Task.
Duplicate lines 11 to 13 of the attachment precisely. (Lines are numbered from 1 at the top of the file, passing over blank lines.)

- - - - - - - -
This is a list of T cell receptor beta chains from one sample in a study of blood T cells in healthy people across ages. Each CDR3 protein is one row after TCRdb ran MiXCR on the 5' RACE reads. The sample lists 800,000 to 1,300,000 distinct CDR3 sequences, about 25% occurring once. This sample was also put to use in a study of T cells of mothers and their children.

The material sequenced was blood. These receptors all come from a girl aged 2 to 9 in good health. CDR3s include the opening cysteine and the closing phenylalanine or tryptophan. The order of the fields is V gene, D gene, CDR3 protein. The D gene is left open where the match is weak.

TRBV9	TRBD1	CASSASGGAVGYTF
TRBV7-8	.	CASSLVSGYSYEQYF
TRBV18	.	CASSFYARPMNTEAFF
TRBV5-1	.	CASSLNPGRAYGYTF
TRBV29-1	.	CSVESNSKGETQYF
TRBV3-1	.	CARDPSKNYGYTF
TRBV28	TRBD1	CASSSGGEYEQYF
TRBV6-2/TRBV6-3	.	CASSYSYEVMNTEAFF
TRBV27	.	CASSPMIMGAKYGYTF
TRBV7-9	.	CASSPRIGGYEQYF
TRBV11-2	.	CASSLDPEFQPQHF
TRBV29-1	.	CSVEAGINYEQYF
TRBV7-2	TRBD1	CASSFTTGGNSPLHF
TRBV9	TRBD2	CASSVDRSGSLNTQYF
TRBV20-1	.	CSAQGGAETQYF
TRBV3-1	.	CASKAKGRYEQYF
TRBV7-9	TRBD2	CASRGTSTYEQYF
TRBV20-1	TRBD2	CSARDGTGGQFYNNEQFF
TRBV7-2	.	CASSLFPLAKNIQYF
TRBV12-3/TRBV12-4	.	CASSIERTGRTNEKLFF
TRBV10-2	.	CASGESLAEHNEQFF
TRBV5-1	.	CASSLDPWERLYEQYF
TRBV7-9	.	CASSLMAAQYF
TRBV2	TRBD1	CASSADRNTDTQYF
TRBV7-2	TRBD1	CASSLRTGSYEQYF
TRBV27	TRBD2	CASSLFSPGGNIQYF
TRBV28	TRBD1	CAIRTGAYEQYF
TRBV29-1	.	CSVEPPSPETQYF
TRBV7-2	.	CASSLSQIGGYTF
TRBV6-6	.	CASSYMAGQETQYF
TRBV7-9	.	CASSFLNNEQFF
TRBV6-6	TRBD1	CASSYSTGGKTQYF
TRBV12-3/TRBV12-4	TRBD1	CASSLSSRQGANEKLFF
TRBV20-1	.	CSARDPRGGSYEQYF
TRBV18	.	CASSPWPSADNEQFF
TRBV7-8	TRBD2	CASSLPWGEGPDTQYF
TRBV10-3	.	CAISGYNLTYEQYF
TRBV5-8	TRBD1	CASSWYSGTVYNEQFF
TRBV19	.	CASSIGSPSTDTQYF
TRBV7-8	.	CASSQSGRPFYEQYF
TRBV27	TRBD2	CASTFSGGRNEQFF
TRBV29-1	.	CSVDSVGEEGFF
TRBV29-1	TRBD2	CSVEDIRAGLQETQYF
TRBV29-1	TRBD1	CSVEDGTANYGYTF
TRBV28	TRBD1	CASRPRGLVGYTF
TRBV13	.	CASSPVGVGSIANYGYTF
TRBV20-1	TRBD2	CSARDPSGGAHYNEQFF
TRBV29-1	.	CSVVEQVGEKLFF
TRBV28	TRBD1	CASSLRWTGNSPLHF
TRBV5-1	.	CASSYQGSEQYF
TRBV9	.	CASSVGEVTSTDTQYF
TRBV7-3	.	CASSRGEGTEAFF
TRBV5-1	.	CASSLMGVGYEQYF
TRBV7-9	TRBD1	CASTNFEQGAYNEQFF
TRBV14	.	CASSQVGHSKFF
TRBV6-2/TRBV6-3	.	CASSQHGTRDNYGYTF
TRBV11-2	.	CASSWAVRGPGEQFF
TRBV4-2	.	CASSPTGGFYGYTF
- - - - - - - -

TRBV27	.	CASSPMIMGAKYGYTF
TRBV7-9	.	CASSPRIGGYEQYF
TRBV11-2	.	CASSLDPEFQPQHF